When it comes to movies about abortion, options are limited. On one hand, there is “Vera Drake,” and while it was nominated for Best Picture in 2004, no one saw it. Then on the other hand, there is “Obvious Child,” the recent film starring Jenny Slate that takes a comedic yet serious look at having an abortion in present day. The movie does nothing to glamorize getting an abortion, and brings audience members to connect with Donna (Slate) as she deals with the events leading up to having the procedure.
The result of a one-night stand, Donna is pregnant, just dumped and working at a soon-to-close bookstore, and performs stand up comedy to small crowds. She hooks up with Max (Jake Lacy, from the last two seasons of “The Office” and calm and cool like his annex character) and tracing events back, realizes she is pregnant. Her economic and living situations do not bode well for her having a baby, and she moves towards her decision, weighing it all the while she waits a couple weeks before her appointment.
As the title indicates, there is time travel in this, the seventh X-Men film and fifth to feature the familiar cadre of mutants. But this film does something “X-Men: First Class” did not – it combined the cast from the first three X-Men movies and added them to the new, younger cast, through the benefit of time travel. At the start of this comprehensive movie, mutants and humans are under attack from sentinels, and sending Wolverine’s (Hugh Jackman) consciousness back to his 1973 self is the only way to prevent humanity and mutant-kind from being wiped out. Totally uncomplicated, too – no sarcasm intended, just remember these mutants have special powers and all will be well.
What has been regarded as one of the best X-Men comic storylines is written for the screen by Simon Kinberg and Jane Goldman and covers all the bases, without leaving a plot hole or gap in the progression, either in the dark future or in the past. Time travel is needed to prevent the rise of the sentinels, mutant-hunting machines that X-Men fans have been waiting years to see lifted off the pages of the comics. Bolivar Trask (Peter Dinklage) is the brains behind the sentinel program, and his death sets into motion a chain of events that leads to the dystopian future we are presented with in the beginning of the movie. Going back to prevent his death is the only way to change the future.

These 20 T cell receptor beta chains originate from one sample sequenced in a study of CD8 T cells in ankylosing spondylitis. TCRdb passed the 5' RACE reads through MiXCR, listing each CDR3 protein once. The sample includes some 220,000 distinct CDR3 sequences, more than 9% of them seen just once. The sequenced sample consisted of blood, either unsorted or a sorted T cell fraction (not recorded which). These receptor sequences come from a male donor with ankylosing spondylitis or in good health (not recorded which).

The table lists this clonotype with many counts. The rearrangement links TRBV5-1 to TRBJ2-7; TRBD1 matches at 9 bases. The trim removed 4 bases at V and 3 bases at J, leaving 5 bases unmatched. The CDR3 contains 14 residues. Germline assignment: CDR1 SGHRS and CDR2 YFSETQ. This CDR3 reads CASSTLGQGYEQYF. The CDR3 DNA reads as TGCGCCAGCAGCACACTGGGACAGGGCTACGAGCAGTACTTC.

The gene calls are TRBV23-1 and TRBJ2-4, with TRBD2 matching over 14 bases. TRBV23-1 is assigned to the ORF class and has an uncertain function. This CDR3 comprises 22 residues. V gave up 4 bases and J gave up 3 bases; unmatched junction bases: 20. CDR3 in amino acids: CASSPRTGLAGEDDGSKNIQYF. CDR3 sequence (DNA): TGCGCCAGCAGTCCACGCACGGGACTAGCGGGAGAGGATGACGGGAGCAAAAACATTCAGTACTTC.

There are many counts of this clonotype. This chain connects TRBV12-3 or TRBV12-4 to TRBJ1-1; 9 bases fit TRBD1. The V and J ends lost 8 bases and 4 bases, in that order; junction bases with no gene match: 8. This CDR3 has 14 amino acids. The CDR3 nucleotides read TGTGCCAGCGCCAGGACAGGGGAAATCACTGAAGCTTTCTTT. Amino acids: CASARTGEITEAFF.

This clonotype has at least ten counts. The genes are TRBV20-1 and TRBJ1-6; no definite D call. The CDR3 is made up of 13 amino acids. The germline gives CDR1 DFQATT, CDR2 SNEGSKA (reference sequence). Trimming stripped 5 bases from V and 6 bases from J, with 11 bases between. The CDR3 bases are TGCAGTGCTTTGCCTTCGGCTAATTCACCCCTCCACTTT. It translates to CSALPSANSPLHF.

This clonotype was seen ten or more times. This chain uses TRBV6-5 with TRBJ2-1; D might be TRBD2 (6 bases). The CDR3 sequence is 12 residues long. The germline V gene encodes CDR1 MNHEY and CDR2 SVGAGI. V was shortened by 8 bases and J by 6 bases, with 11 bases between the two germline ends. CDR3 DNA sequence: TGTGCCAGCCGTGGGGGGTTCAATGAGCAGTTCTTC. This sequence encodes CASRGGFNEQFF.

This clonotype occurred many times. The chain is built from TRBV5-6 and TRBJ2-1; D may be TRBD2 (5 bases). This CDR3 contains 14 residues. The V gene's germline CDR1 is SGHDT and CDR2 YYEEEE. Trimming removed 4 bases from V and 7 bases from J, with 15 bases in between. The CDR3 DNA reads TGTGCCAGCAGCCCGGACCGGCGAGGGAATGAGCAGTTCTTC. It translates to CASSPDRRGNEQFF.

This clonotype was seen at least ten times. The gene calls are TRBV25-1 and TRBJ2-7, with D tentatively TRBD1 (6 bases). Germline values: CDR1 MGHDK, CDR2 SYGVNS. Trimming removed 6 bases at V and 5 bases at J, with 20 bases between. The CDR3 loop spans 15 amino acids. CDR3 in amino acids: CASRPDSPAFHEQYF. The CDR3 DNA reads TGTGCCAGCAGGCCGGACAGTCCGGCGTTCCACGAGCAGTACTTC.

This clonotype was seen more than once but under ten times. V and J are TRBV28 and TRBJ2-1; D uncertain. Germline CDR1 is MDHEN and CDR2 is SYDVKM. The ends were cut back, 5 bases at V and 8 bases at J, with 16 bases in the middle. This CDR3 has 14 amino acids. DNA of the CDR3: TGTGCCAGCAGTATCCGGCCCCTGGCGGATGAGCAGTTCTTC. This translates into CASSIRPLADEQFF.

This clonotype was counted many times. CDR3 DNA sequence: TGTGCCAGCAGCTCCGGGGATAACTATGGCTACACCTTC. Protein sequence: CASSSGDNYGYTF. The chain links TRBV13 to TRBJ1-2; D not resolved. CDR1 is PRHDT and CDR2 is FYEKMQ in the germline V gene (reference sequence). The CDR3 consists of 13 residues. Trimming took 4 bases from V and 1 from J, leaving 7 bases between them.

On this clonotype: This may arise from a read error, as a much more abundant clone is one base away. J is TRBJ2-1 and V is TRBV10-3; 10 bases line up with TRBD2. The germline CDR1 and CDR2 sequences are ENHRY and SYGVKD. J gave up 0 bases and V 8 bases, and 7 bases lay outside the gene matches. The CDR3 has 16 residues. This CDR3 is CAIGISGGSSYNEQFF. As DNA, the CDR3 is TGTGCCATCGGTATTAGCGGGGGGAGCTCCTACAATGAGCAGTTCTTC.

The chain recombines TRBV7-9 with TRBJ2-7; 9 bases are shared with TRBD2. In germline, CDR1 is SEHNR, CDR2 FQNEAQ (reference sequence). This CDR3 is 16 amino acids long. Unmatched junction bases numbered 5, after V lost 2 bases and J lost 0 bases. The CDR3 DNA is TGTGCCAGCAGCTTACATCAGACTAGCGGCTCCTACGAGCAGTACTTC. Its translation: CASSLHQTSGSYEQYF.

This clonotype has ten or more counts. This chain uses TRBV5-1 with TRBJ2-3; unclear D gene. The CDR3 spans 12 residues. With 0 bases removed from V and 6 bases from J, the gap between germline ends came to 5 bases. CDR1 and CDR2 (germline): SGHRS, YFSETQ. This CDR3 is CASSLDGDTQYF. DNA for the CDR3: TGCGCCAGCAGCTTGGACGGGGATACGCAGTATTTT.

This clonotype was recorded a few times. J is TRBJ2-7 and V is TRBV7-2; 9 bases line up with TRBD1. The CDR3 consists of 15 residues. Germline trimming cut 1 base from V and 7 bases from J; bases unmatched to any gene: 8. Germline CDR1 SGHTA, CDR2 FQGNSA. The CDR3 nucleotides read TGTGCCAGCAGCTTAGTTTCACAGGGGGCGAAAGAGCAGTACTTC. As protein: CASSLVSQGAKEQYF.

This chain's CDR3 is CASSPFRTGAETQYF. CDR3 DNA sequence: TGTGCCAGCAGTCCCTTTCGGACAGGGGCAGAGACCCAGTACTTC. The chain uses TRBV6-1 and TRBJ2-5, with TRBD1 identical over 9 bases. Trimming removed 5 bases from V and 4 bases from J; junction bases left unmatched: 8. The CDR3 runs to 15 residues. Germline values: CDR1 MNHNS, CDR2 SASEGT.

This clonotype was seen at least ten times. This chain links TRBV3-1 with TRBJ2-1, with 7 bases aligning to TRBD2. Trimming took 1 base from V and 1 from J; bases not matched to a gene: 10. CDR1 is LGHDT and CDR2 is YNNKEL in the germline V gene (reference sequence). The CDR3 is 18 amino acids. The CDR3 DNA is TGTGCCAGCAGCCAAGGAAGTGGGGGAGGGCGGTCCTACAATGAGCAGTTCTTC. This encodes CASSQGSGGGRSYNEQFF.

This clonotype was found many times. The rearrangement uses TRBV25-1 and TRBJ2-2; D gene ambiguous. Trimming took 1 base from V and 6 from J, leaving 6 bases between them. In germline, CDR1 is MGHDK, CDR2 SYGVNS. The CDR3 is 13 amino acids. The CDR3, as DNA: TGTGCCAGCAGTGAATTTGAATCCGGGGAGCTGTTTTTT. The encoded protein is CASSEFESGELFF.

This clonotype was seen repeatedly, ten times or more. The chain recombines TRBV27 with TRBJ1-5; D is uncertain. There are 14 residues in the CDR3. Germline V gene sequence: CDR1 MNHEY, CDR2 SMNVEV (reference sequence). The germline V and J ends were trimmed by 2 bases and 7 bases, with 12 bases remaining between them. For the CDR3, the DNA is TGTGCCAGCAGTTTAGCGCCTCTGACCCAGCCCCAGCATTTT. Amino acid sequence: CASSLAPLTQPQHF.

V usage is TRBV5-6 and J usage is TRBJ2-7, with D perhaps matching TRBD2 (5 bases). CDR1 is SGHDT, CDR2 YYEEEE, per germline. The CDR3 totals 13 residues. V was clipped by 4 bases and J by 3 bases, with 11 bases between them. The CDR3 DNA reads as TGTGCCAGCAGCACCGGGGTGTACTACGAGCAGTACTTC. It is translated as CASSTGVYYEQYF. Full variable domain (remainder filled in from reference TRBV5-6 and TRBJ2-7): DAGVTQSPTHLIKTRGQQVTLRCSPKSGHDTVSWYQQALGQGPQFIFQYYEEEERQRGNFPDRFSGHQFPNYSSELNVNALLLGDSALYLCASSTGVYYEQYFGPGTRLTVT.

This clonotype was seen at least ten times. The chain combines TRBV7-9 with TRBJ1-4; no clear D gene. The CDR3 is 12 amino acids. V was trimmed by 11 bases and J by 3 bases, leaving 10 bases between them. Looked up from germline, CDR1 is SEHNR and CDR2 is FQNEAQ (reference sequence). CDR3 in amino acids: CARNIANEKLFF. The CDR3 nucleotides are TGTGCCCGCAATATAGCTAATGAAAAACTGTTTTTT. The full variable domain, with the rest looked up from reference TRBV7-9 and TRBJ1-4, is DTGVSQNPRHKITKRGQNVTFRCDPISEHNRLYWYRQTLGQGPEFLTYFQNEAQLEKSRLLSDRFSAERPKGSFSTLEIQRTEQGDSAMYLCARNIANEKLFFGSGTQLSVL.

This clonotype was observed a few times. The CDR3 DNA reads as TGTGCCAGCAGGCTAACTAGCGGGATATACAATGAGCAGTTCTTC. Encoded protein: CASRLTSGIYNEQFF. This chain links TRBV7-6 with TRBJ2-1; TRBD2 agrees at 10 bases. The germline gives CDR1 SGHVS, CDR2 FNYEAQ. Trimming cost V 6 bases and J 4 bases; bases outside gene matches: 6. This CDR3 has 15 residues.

“The Hobbit: The Desolation of Smaug” improves on the first film in the trilogy and leaves the audience hanging with a painful cliffhanger, just as the plot was getting somewhere good. Not that the plot isn’t well laid out, it is by far the meat of the book and the purpose behind the journey – help the King of the Dwarves, Thorin Oakenshield, reclaim the Kingdom Under the Mountain, currently occupied by the dragon Smaug (Ow, not Aw). The trip to the mountain re-introduces the Elvish Kingdom and introduces Laketown of the Tolkien Universe to the audience, and features plenty of reasons to fear the Orcs and their evil master who grows in power.
Having just survived an attack by the Orcs, the band of dwarves, along with Bilbo Baggins and Gandalf the Gray, make haste to the safety of Beorn’s property, where the hulking man who turns into a bear-like creature lives and keeps watch for orcs. A trip on the Old Forest Road leads the crew to an encounter with giant spiders, then the Elves, who come to their reluctant rescue. This is when we learn that Elves are territorial and hold grudges for hundreds of years and are generally dicks to outsiders. This is well before Legolas and Gimli fought together in “The Lord of the Rings” tales, although the cold and distant Legolas (Orlando Bloom) appears throughout the film, mostly to provide needed cavalry support for the dwarf party.
The AIDS movement in 2013 is far different than the emerging movement in the 1980s, the setting for “Dallas Buyers Club,” the true story of how Ron Woodroof got life-saving medicine to those afflicted with AIDS when there were no viable treatments on the market. Now, deaths from AIDS are rarer and do not pepper the news with stories on the tragedy surrounding what was once called a “gay plague.” But in the ’80s, few knew what this new disease was, and a cure seemed impossible. Today, we are nearer to curing AIDS and have found combinations of medicine and vitamins that were unimaginable 20 years ago. “Dallas Buyers Club” tells the tale of an era that few knew existed and would shock many when confronted with the stigma and homophobia of the ’80s.